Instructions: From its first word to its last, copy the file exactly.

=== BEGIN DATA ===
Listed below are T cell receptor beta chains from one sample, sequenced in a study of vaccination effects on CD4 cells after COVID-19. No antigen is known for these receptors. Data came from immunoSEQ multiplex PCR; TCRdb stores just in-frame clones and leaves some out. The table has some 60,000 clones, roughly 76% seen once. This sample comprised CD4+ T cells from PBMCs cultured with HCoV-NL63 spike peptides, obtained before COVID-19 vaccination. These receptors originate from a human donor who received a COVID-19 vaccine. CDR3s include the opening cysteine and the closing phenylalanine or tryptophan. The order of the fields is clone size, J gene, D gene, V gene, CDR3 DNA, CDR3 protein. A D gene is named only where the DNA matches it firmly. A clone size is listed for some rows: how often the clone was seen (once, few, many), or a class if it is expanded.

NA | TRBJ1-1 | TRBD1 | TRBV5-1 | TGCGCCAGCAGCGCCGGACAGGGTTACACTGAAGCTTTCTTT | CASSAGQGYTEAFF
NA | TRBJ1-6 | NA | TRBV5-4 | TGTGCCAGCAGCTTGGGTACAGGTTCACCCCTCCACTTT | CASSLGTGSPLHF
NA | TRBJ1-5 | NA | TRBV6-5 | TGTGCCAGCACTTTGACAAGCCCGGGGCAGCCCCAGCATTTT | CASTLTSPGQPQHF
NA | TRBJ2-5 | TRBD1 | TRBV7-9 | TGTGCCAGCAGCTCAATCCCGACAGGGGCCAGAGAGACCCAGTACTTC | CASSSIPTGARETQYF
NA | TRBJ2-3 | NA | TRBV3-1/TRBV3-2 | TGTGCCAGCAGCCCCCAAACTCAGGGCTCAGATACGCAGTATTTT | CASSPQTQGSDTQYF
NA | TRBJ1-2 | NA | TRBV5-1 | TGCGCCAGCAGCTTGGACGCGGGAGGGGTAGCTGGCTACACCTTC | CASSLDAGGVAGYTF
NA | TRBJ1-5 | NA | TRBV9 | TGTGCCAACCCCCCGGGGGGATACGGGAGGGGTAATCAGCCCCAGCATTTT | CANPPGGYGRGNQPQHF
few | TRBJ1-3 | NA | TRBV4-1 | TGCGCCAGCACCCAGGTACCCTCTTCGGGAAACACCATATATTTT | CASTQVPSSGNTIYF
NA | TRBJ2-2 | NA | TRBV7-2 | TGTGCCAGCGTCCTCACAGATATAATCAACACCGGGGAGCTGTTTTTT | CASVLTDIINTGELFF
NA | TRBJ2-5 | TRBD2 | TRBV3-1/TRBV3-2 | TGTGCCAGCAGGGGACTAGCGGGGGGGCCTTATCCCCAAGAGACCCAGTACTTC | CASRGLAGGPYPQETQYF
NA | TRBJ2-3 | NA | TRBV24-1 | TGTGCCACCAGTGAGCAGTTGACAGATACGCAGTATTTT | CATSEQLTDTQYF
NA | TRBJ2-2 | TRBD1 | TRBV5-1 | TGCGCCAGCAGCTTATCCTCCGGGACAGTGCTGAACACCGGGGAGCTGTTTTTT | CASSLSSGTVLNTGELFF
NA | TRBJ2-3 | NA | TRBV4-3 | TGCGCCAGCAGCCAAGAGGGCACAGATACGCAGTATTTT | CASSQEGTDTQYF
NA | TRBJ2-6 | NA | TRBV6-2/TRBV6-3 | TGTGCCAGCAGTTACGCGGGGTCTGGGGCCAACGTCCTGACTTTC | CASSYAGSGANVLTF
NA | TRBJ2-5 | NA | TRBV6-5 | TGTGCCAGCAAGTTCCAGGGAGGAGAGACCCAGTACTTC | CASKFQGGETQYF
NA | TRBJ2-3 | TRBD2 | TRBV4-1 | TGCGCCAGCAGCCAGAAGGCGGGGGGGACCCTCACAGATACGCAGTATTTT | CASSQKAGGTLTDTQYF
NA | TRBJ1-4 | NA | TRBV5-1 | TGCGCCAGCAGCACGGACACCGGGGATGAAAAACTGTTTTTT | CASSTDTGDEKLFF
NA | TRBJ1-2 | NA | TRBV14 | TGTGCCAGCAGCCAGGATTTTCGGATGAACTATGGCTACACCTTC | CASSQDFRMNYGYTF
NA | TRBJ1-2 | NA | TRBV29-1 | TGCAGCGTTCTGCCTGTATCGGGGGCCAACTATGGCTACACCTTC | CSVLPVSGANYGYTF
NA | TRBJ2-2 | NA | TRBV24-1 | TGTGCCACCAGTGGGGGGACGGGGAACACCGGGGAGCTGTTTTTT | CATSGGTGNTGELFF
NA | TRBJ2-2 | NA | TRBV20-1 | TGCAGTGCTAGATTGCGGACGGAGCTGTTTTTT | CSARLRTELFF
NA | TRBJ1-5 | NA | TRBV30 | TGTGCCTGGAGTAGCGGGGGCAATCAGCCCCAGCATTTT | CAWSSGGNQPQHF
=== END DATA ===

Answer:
Listed below are T cell receptor beta chains from one sample, sequenced in a study of vaccination effects on CD4 cells after COVID-19. No antigen is known for these receptors. Data came from immunoSEQ multiplex PCR; TCRdb stores just in-frame clones and leaves some out. The table has some 60,000 clones, roughly 76% seen once. This sample comprised CD4+ T cells from PBMCs cultured with HCoV-NL63 spike peptides, obtained before COVID-19 vaccination. These receptors originate from a human donor who received a COVID-19 vaccine. CDR3s include the opening cysteine and the closing phenylalanine or tryptophan. The order of the fields is clone size, J gene, D gene, V gene, CDR3 DNA, CDR3 protein. A D gene is named only where the DNA matches it firmly. A clone size is listed for some rows: how often the clone was seen (once, few, many), or a class if it is expanded.

NA | TRBJ1-1 | TRBD1 | TRBV5-1 | TGCGCCAGCAGCGCCGGACAGGGTTACACTGAAGCTTTCTTT | CASSAGQGYTEAFF
NA | TRBJ1-6 | NA | TRBV5-4 | TGTGCCAGCAGCTTGGGTACAGGTTCACCCCTCCACTTT | CASSLGTGSPLHF
NA | TRBJ1-5 | NA | TRBV6-5 | TGTGCCAGCACTTTGACAAGCCCGGGGCAGCCCCAGCATTTT | CASTLTSPGQPQHF
NA | TRBJ2-5 | TRBD1 | TRBV7-9 | TGTGCCAGCAGCTCAATCCCGACAGGGGCCAGAGAGACCCAGTACTTC | CASSSIPTGARETQYF
NA | TRBJ2-3 | NA | TRBV3-1/TRBV3-2 | TGTGCCAGCAGCCCCCAAACTCAGGGCTCAGATACGCAGTATTTT | CASSPQTQGSDTQYF
NA | TRBJ1-2 | NA | TRBV5-1 | TGCGCCAGCAGCTTGGACGCGGGAGGGGTAGCTGGCTACACCTTC | CASSLDAGGVAGYTF
NA | TRBJ1-5 | NA | TRBV9 | TGTGCCAACCCCCCGGGGGGATACGGGAGGGGTAATCAGCCCCAGCATTTT | CANPPGGYGRGNQPQHF
few | TRBJ1-3 | NA | TRBV4-1 | TGCGCCAGCACCCAGGTACCCTCTTCGGGAAACACCATATATTTT | CASTQVPSSGNTIYF
NA | TRBJ2-2 | NA | TRBV7-2 | TGTGCCAGCGTCCTCACAGATATAATCAACACCGGGGAGCTGTTTTTT | CASVLTDIINTGELFF
NA | TRBJ2-5 | TRBD2 | TRBV3-1/TRBV3-2 | TGTGCCAGCAGGGGACTAGCGGGGGGGCCTTATCCCCAAGAGACCCAGTACTTC | CASRGLAGGPYPQETQYF
NA | TRBJ2-3 | NA | TRBV24-1 | TGTGCCACCAGTGAGCAGTTGACAGATACGCAGTATTTT | CATSEQLTDTQYF
NA | TRBJ2-2 | TRBD1 | TRBV5-1 | TGCGCCAGCAGCTTATCCTCCGGGACAGTGCTGAACACCGGGGAGCTGTTTTTT | CASSLSSGTVLNTGELFF
NA | TRBJ2-3 | NA | TRBV4-3 | TGCGCCAGCAGCCAAGAGGGCACAGATACGCAGTATTTT | CASSQEGTDTQYF
NA | TRBJ2-6 | NA | TRBV6-2/TRBV6-3 | TGTGCCAGCAGTTACGCGGGGTCTGGGGCCAACGTCCTGACTTTC | CASSYAGSGANVLTF
NA | TRBJ2-5 | NA | TRBV6-5 | TGTGCCAGCAAGTTCCAGGGAGGAGAGACCCAGTACTTC | CASKFQGGETQYF
NA | TRBJ2-3 | TRBD2 | TRBV4-1 | TGCGCCAGCAGCCAGAAGGCGGGGGGGACCCTCACAGATACGCAGTATTTT | CASSQKAGGTLTDTQYF
NA | TRBJ1-4 | NA | TRBV5-1 | TGCGCCAGCAGCACGGACACCGGGGATGAAAAACTGTTTTTT | CASSTDTGDEKLFF
NA | TRBJ1-2 | NA | TRBV14 | TGTGCCAGCAGCCAGGATTTTCGGATGAACTATGGCTACACCTTC | CASSQDFRMNYGYTF
NA | TRBJ1-2 | NA | TRBV29-1 | TGCAGCGTTCTGCCTGTATCGGGGGCCAACTATGGCTACACCTTC | CSVLPVSGANYGYTF
NA | TRBJ2-2 | NA | TRBV24-1 | TGTGCCACCAGTGGGGGGACGGGGAACACCGGGGAGCTGTTTTTT | CATSGGTGNTGELFF
NA | TRBJ2-2 | NA | TRBV20-1 | TGCAGTGCTAGATTGCGGACGGAGCTGTTTTTT | CSARLRTELFF
NA | TRBJ1-5 | NA | TRBV30 | TGTGCCTGGAGTAGCGGGGGCAATCAGCCCCAGCATTTT | CAWSSGGNQPQHF